Amazon Athena is a serverless, interactive query service that lets you analyze data stored in Amazon S3 using standard SQL. Originally based off of PrestoDB, Athena now incorporates features from both Presto and Trino.
In our comparison between Athena and Trino-based Starburst, we concluded that:
- Starburst and Amazon Athena are both query engines used to query data from object stores such as Amazon S3, but there are some key differences.
- Starburst has features like Cached Views and pushdown capabilities, while Athena is optimized for fast performance with Amazon S3 and executes queries automatically in parallel.
- Users generally regard both Starburst and Athena as having good performance, but note that Starburst may require more customization and technical expertise, and Athena may need more optimization and sometimes has concurrency issues.
- Users have found Starburst and Athena to be relatively easy to use, but have also mentioned some drawbacks related to complex customization, lack of features, and difficulty debugging.
- In terms of cost, Athena charges a flat price of $5 per terabyte of data scanned, while Starburst’s pricing is more complex.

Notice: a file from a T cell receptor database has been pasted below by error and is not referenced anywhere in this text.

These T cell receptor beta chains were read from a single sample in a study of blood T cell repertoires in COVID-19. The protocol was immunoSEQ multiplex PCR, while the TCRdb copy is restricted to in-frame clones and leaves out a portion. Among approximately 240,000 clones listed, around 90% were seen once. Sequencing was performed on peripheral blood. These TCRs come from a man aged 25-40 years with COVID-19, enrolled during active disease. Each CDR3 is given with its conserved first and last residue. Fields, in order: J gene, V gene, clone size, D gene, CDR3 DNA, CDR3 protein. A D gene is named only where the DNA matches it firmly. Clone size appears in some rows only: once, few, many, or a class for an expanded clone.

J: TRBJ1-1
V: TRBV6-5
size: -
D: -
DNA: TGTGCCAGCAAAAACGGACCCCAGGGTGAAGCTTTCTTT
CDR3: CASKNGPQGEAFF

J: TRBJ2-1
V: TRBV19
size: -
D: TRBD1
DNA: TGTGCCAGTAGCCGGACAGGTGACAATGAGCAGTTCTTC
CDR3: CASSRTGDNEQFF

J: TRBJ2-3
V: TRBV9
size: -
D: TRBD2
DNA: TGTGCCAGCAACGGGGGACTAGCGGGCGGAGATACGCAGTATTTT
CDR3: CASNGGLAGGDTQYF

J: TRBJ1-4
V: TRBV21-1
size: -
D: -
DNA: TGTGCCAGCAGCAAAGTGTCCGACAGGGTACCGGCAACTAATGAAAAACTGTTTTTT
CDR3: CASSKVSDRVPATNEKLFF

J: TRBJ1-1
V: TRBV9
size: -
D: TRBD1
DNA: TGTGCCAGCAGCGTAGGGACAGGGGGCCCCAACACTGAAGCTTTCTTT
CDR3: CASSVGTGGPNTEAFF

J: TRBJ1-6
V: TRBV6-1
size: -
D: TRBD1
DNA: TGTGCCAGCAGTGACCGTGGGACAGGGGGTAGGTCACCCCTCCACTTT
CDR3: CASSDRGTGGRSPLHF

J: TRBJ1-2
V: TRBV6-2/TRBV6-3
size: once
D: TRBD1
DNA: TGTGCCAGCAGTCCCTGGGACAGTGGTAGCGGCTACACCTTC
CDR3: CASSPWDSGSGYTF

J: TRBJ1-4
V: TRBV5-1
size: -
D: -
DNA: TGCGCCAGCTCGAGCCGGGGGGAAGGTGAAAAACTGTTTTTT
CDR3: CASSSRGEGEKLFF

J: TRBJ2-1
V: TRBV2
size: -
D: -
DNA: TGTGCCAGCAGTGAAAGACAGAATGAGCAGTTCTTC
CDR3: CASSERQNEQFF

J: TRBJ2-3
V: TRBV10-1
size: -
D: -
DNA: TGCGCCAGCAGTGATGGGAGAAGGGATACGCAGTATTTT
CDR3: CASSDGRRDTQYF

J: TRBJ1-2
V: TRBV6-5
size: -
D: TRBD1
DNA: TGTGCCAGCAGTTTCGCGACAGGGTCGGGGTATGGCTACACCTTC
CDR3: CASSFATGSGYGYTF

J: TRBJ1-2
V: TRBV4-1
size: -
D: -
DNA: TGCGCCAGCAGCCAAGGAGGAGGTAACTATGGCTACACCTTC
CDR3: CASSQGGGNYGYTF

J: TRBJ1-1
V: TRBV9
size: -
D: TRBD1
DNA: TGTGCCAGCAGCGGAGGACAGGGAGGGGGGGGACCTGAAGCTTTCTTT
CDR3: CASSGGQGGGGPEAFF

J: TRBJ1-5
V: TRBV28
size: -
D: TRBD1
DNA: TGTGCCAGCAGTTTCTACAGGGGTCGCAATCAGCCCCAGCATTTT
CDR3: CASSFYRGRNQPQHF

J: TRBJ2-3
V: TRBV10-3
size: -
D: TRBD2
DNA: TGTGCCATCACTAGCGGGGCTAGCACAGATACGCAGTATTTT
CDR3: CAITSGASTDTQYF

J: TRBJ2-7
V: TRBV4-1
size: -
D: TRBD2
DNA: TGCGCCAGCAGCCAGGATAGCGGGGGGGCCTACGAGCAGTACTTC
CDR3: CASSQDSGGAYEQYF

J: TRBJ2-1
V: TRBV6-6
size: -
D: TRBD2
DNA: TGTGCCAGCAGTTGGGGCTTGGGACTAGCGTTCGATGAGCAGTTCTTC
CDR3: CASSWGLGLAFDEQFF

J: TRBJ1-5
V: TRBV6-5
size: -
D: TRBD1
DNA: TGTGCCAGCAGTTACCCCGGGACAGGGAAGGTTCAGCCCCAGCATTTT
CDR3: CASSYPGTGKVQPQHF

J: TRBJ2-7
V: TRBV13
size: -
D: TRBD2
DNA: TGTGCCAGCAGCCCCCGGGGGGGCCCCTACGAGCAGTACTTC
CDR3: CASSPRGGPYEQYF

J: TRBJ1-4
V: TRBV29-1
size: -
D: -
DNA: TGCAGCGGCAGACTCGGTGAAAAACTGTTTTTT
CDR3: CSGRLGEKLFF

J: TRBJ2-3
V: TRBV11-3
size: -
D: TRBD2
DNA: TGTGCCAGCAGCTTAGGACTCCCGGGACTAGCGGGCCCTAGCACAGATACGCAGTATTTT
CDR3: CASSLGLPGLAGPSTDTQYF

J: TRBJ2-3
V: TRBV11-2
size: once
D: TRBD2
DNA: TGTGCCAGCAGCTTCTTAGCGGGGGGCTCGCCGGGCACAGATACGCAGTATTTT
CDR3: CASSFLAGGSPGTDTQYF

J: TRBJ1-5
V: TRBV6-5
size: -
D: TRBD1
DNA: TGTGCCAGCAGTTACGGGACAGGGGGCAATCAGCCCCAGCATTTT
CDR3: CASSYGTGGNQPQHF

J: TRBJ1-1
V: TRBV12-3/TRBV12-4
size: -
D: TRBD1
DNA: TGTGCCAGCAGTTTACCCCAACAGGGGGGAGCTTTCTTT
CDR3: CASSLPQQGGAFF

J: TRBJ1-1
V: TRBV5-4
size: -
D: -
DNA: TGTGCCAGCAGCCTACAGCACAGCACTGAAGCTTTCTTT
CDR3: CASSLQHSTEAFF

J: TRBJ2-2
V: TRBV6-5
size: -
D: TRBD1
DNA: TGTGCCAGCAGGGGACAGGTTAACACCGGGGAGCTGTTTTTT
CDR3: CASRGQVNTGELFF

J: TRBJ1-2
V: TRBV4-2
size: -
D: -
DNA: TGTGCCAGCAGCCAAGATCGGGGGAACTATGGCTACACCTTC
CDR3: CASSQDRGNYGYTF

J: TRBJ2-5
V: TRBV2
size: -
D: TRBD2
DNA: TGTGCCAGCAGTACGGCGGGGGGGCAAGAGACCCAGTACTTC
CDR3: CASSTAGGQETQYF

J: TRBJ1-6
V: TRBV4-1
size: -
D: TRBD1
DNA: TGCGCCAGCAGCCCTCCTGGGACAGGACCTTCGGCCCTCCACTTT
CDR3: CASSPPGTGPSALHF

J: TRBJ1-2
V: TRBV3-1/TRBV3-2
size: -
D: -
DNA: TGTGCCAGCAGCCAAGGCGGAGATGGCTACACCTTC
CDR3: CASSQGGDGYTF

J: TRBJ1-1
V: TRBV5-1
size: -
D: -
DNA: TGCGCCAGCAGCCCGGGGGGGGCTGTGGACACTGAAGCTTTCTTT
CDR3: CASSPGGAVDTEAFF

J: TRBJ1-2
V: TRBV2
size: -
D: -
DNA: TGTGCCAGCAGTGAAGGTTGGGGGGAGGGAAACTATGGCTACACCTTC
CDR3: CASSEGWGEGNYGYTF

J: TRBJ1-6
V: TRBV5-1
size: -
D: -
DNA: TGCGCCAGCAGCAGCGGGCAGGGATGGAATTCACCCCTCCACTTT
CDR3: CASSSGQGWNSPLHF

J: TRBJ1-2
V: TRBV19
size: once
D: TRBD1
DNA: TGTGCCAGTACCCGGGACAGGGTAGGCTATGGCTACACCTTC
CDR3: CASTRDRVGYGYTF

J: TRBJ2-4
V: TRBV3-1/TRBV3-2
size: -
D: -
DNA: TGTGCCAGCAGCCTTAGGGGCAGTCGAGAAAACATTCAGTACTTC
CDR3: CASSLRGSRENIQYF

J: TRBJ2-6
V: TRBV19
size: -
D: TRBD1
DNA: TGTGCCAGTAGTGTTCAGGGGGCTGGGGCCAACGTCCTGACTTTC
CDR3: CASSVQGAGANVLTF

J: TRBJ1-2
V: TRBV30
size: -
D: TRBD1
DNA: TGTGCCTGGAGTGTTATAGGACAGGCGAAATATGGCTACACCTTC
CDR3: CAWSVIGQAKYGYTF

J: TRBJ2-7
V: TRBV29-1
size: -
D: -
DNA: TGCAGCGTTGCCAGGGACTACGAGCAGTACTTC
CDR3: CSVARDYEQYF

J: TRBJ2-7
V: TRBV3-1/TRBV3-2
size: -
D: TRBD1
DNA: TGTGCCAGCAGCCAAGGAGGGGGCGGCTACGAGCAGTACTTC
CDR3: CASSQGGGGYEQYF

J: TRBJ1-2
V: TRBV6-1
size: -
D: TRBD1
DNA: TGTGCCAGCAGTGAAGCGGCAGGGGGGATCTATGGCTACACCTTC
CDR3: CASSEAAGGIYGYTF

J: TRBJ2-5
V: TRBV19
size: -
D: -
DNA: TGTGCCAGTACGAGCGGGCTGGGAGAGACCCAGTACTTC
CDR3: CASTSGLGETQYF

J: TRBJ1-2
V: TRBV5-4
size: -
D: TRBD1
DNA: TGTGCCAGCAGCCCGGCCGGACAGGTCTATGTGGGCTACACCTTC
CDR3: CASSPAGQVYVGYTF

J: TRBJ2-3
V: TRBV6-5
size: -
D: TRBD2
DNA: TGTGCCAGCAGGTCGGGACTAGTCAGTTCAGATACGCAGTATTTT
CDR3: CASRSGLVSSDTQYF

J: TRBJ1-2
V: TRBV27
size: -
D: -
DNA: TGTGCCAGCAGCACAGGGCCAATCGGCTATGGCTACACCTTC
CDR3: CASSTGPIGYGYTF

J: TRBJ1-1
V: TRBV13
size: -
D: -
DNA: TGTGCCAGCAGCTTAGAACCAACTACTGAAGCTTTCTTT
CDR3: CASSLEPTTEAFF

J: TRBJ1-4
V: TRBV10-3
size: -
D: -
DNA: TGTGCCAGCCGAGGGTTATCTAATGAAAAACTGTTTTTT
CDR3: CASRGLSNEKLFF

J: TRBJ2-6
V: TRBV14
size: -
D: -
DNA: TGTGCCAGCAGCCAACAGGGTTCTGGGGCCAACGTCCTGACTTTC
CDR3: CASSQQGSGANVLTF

4. Dremio: serverless query engine based on Apache Arrow
Dremio, which is built on Apache Arrow, is another query engine that enables high-performance analytics directly on data lake storage.
According to Dremio’s website, Dremio offers interactive analytics directly on the lake and is often used for BI dashboards, whereas Starburst primarily supports ad-hoc workloads only. Dremio provides self-service with a shared semantic layer for all users and tools, while Starburst lacks a semantic layer and data curation capabilities.
On the other hand, Starburst touts a cost-based optimizer that helps define an optimal plan based on the table statistics and other info it receives from plugins. Starburst’s custom connectors are optimized to be run in parallel, taking advantage of Trino’s MPP architecture.
While both platforms offer similar products, Dremio seems to be more focused on BI-oriented workloads reading from data lakes, whereas Starburst might be better suited for ad-hoc and federated queries.
Try Ahana Cloud’s managed Presto for free
If you’re evaluating SQL query engines, you’re in the right place. The easiest way to get started is with Ahana Cloud for Presto. You can try it for yourself, but we recommend scheduling a quick, no-strings-attached call with our solutions engineering team to understand your requirements and set up the environment. Get started now